Council starts diving into transpo budget + Lunchtime discussion about the future of Seattle biking Thursday

Councilmember Jean Godden

We’ve told you all about the good stuff in the mayor’s proposed 2013-14 budget, including a downtown cycle track plan, a Westlake cycle track, and new Safe Routes to School and neighborhood greenways positions.

The Council is discussing the SDOT budget today at 2 p.m. Wednesday. Watch live now.

UPDATES: One option presented was to fund more biking and walking projects by cutting the mayor’s proposed high capacity transit funds. We’ll update as the meeting continues.

The funding in question is about $5 million for planning high capacity transit routes to Ballard, Fremont and the U-District. A streetcar to the U-District has a great chance of including an Eastlake cycle track. Transit to Ballard and Fremont could mean a new biking/walking/transit bridge across the Ship canal somewhere between Fremont and Ballard. We’ll update when we hear some arguments for and against cutting these funds (the meeting is ongoing).

Here’s video of the meeting (SDOT is first):

Future of Bicycling in Seattle brown bag Thursday

Want to talk about the future of bicycling in Seattle? Of course you do, you’re reading this blog! Then pack a lunch tomorrow and get to the GGLO Space at the Steps.

Details:

Brown Bag Lunch: Future of Bicycling in Seattle
Cascade Bike Club explains how they evolved to support safe healthy streets.
WHEN: Thursday, October 25, 12 p.m. to 1:30 p.m.

WHERE: GGLO Space at the Steps, 1305 1st Avenue, Seattle (1/4 of the way down the Harbor Steps)

Do you want Seattle to become a city where everyone, from an 8-year-old child to her 80-year-old grandmother, has the freedom to safely bike to get where they need to go? Do you want to know how you can help Seattle become this city?

Then join Great City and representatives from Cascade Bicycle Club for a brown bag presentation and discussion on Seattle’s Bicycle Master Plan update. Learn how you can help ensure Seattle makes the investments necessary to become a city where everyone has the freedom to safely bike to get where they need to go. Envision our city connected with a world-class network of bikeways.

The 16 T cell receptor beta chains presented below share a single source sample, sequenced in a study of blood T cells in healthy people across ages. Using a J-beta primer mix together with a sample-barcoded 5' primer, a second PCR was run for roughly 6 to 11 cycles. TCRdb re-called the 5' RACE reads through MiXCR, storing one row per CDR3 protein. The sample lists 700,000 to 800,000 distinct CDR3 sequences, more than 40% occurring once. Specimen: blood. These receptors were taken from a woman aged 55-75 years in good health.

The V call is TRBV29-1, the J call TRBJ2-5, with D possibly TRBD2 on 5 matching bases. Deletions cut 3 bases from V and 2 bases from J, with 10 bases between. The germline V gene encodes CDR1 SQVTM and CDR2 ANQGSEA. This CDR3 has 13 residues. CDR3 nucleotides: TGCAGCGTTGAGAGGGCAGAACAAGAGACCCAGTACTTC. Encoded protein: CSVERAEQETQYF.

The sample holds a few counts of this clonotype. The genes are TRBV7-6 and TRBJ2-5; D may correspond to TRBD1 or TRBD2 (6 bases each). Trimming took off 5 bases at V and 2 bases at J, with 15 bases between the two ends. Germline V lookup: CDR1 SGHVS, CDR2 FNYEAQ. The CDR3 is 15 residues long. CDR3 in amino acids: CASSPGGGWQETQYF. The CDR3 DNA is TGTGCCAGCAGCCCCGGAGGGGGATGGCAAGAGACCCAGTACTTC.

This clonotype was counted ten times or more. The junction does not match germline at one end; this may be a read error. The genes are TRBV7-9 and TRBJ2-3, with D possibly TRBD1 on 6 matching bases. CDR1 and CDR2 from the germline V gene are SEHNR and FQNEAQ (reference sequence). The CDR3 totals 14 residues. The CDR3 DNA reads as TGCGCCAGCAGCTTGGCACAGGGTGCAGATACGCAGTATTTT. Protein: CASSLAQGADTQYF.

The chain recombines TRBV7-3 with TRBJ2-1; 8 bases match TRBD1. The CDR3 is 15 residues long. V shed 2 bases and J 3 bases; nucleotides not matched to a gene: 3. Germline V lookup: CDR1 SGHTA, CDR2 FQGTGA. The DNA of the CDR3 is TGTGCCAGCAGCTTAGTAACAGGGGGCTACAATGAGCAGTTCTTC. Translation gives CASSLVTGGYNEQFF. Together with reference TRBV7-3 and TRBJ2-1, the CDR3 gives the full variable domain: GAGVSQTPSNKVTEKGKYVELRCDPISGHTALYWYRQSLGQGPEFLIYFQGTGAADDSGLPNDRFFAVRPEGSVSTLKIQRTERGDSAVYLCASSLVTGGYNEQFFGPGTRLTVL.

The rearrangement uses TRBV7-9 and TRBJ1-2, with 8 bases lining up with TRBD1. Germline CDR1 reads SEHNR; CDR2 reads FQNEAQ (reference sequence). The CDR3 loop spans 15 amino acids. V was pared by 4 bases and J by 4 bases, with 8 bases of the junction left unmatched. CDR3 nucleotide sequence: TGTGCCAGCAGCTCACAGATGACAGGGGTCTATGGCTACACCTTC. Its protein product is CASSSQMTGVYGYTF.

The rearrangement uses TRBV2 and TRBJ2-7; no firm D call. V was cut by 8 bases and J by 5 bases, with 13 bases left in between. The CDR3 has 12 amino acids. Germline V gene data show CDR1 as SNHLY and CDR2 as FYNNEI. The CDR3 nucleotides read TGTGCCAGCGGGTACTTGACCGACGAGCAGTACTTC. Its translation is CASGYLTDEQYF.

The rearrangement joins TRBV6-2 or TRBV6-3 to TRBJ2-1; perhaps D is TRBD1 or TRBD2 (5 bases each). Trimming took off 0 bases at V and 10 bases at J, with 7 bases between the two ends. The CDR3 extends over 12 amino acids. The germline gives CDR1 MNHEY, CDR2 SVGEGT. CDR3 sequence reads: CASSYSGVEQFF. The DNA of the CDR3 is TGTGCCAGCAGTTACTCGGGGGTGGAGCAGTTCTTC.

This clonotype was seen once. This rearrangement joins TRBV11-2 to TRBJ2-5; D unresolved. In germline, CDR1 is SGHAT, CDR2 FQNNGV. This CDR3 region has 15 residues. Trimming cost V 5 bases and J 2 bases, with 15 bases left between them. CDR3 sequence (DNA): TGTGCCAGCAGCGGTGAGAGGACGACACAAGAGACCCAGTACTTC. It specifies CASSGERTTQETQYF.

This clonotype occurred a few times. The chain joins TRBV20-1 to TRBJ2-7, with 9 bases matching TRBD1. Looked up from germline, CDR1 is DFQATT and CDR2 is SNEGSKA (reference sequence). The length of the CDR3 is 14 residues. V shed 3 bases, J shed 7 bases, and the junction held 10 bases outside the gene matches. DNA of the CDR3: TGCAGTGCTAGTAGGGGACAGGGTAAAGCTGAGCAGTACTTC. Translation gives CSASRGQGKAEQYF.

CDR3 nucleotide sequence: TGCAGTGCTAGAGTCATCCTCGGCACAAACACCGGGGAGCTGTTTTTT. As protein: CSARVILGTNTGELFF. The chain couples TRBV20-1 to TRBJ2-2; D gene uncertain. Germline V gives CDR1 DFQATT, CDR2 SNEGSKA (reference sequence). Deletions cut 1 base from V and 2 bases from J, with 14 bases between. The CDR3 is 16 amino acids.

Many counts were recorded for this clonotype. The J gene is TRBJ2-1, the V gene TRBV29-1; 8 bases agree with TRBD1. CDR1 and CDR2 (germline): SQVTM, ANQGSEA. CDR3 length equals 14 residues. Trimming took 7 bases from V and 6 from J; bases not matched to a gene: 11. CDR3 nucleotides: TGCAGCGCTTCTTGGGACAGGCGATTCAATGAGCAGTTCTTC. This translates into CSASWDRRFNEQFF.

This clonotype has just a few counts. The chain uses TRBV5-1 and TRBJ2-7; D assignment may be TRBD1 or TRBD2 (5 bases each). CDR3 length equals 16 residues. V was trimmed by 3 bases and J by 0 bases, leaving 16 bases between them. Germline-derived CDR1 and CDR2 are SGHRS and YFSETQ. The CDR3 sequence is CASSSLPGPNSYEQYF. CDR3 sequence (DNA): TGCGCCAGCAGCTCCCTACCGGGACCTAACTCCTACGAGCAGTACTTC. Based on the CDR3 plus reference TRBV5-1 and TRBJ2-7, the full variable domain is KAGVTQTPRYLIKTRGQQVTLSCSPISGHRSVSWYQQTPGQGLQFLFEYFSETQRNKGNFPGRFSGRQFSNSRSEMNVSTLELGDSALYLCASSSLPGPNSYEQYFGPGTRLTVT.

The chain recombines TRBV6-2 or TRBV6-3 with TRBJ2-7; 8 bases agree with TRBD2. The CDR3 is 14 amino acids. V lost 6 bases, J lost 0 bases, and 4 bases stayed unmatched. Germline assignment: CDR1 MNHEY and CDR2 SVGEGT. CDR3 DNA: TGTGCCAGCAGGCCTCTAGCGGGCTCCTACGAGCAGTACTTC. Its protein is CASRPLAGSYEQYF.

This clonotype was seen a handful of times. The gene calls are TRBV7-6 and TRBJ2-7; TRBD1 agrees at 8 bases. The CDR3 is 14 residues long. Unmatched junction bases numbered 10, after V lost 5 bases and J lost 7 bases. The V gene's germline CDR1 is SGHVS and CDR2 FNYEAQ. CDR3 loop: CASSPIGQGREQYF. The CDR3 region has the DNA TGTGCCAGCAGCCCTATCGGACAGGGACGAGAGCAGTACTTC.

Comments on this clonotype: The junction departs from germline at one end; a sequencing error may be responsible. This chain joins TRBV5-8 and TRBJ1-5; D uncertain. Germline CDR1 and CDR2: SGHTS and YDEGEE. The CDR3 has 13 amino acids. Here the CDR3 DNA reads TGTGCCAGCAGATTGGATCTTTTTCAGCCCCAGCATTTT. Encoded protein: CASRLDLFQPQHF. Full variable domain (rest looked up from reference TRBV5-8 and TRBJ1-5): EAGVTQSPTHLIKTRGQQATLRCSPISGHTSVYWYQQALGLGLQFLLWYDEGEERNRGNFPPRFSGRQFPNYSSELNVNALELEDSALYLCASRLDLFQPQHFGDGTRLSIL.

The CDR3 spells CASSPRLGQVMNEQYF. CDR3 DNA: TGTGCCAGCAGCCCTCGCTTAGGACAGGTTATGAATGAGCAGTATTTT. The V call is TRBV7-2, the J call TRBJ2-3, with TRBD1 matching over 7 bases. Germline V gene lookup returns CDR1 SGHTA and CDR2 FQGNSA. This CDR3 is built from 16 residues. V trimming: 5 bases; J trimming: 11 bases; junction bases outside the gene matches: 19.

In 2007 Seattle adopted its Bicycle Master Plan (BMP). Though cutting-edge at the time, over the past five years cities across America have implemented innovative new tools and best practices that have resulted in dramatic increases in bicycling. Now, Seattle’s BMP is undergoing an overhaul and we have an opportunity to develop an updated plan that serves not just the small percentage of Seattle residents who are “strong and fearless” and comfortable riding in traffic, but the 60 percent of our city who are “willing but wary” and want to ride (how many of Seattle’s bikes locked away in dusty garages?), but don’t because we haven’t made the investments necessary for them to feel safe.

At the brown bag lunch presentation, Cascade’s Craig M. Benjamin, Policy and Government Affairs Manager, and Tessa Greegor, Principal Planner will discuss the history and impact of Seattle’s current BMP, what we can learn from cities across America who are outpacing Seattle in terms of building out their bicycling networks, and how we can put these lessons into practice through Seattle’s Bicycle Master Plan update.

More information:(206) 715-0846 | [email protected]

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11 Responses to Council starts diving into transpo budget + Lunchtime discussion about the future of Seattle biking Thursday

  1. Tim Willis says:

    I know there are some Seattle Ordinances about advertising (Metro shelters lack it) but as I was walking along the Ship Canal Trail, I was thinking it might a good revenue stream for the City to sell cycling specific ad space along walk/bike trails. Anyone else thought of this? Maybe revenue could be used specifically for walk/bike infrastructure?

    • Andreas says:

      Seattle has one of the most restrictive outdoor advertising bans in the country, and the city council is worried that if they modify it at all to allow any advertising, they’ll face lawsuits that will force them to allow unlimited advertising. (Never mind that most all other major American cities have less restrictive laws and somehow are not completely plagued by lawyers. This is Seattle. We are special.) If Metro hasn’t been able to get an exception to the law, I doubt this has any chance.